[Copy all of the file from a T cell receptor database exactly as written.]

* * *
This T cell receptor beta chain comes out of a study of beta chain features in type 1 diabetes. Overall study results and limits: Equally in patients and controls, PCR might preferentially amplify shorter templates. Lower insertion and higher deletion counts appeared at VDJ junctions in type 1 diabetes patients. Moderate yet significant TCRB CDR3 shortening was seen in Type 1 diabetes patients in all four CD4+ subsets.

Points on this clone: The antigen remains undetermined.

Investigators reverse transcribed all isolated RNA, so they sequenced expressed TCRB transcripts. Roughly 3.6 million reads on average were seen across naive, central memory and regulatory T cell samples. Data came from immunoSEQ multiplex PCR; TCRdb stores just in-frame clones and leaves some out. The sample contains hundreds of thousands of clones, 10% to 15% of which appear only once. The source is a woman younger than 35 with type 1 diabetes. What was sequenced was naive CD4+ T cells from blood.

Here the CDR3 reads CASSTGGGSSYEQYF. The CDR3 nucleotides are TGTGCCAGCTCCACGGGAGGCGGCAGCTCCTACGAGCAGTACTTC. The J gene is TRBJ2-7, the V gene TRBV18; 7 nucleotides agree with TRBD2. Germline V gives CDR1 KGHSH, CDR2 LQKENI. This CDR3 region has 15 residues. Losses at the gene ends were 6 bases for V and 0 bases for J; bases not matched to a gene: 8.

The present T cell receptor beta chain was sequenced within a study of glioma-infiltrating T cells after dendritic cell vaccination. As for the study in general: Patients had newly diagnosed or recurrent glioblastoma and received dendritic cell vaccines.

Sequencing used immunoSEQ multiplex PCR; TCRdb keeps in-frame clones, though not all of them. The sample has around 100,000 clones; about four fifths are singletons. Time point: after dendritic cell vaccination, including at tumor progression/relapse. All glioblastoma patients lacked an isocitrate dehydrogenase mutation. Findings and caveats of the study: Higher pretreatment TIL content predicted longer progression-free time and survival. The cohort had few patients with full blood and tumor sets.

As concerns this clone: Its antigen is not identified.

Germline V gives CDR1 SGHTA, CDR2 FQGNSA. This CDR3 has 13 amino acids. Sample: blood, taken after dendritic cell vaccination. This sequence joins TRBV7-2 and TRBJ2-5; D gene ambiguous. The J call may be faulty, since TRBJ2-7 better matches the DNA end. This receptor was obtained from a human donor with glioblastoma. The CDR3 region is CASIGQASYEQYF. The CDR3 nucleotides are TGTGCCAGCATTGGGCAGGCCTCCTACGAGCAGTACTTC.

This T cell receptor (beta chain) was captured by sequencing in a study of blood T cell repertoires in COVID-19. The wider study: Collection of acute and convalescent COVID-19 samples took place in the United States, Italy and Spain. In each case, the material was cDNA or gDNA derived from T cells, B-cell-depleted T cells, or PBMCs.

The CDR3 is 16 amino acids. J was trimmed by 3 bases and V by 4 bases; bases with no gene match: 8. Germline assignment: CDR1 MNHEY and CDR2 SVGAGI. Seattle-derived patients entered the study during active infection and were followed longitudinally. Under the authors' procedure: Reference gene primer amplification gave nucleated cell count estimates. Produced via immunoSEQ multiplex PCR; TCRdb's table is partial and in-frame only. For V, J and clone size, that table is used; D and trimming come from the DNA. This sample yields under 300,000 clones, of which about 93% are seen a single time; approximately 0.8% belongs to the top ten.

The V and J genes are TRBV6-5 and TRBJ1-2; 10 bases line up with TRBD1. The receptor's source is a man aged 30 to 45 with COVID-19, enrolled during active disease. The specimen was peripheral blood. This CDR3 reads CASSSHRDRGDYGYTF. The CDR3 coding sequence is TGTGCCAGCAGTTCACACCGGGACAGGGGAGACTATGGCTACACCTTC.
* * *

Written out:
This T cell receptor beta chain comes out of a study of beta chain features in type 1 diabetes. Overall study results and limits: Equally in patients and controls, PCR might preferentially amplify shorter templates. Lower insertion and higher deletion counts appeared at VDJ junctions in type 1 diabetes patients. Moderate yet significant TCRB CDR3 shortening was seen in Type 1 diabetes patients in all four CD4+ subsets.

Points on this clone: The antigen remains undetermined.

Investigators reverse transcribed all isolated RNA, so they sequenced expressed TCRB transcripts. Roughly 3.6 million reads on average were seen across naive, central memory and regulatory T cell samples. Data came from immunoSEQ multiplex PCR; TCRdb stores just in-frame clones and leaves some out. The sample contains hundreds of thousands of clones, 10% to 15% of which appear only once. The source is a woman younger than 35 with type 1 diabetes. What was sequenced was naive CD4+ T cells from blood.

Here the CDR3 reads CASSTGGGSSYEQYF. The CDR3 nucleotides are TGTGCCAGCTCCACGGGAGGCGGCAGCTCCTACGAGCAGTACTTC. The J gene is TRBJ2-7, the V gene TRBV18; 7 nucleotides agree with TRBD2. Germline V gives CDR1 KGHSH, CDR2 LQKENI. This CDR3 region has 15 residues. Losses at the gene ends were 6 bases for V and 0 bases for J; bases not matched to a gene: 8.

The present T cell receptor beta chain was sequenced within a study of glioma-infiltrating T cells after dendritic cell vaccination. As for the study in general: Patients had newly diagnosed or recurrent glioblastoma and received dendritic cell vaccines.

Sequencing used immunoSEQ multiplex PCR; TCRdb keeps in-frame clones, though not all of them. The sample has around 100,000 clones; about four fifths are singletons. Time point: after dendritic cell vaccination, including at tumor progression/relapse. All glioblastoma patients lacked an isocitrate dehydrogenase mutation. Findings and caveats of the study: Higher pretreatment TIL content predicted longer progression-free time and survival. The cohort had few patients with full blood and tumor sets.

As concerns this clone: Its antigen is not identified.

Germline V gives CDR1 SGHTA, CDR2 FQGNSA. This CDR3 has 13 amino acids. Sample: blood, taken after dendritic cell vaccination. This sequence joins TRBV7-2 and TRBJ2-5; D gene ambiguous. The J call may be faulty, since TRBJ2-7 better matches the DNA end. This receptor was obtained from a human donor with glioblastoma. The CDR3 region is CASIGQASYEQYF. The CDR3 nucleotides are TGTGCCAGCATTGGGCAGGCCTCCTACGAGCAGTACTTC.

This T cell receptor (beta chain) was captured by sequencing in a study of blood T cell repertoires in COVID-19. The wider study: Collection of acute and convalescent COVID-19 samples took place in the United States, Italy and Spain. In each case, the material was cDNA or gDNA derived from T cells, B-cell-depleted T cells, or PBMCs.

The CDR3 is 16 amino acids. J was trimmed by 3 bases and V by 4 bases; bases with no gene match: 8. Germline assignment: CDR1 MNHEY and CDR2 SVGAGI. Seattle-derived patients entered the study during active infection and were followed longitudinally. Under the authors' procedure: Reference gene primer amplification gave nucleated cell count estimates. Produced via immunoSEQ multiplex PCR; TCRdb's table is partial and in-frame only. For V, J and clone size, that table is used; D and trimming come from the DNA. This sample yields under 300,000 clones, of which about 93% are seen a single time; approximately 0.8% belongs to the top ten.

The V and J genes are TRBV6-5 and TRBJ1-2; 10 bases line up with TRBD1. The receptor's source is a man aged 30 to 45 with COVID-19, enrolled during active disease. The specimen was peripheral blood. This CDR3 reads CASSSHRDRGDYGYTF. The CDR3 coding sequence is TGTGCCAGCAGTTCACACCGGGACAGGGGAGACTATGGCTACACCTTC.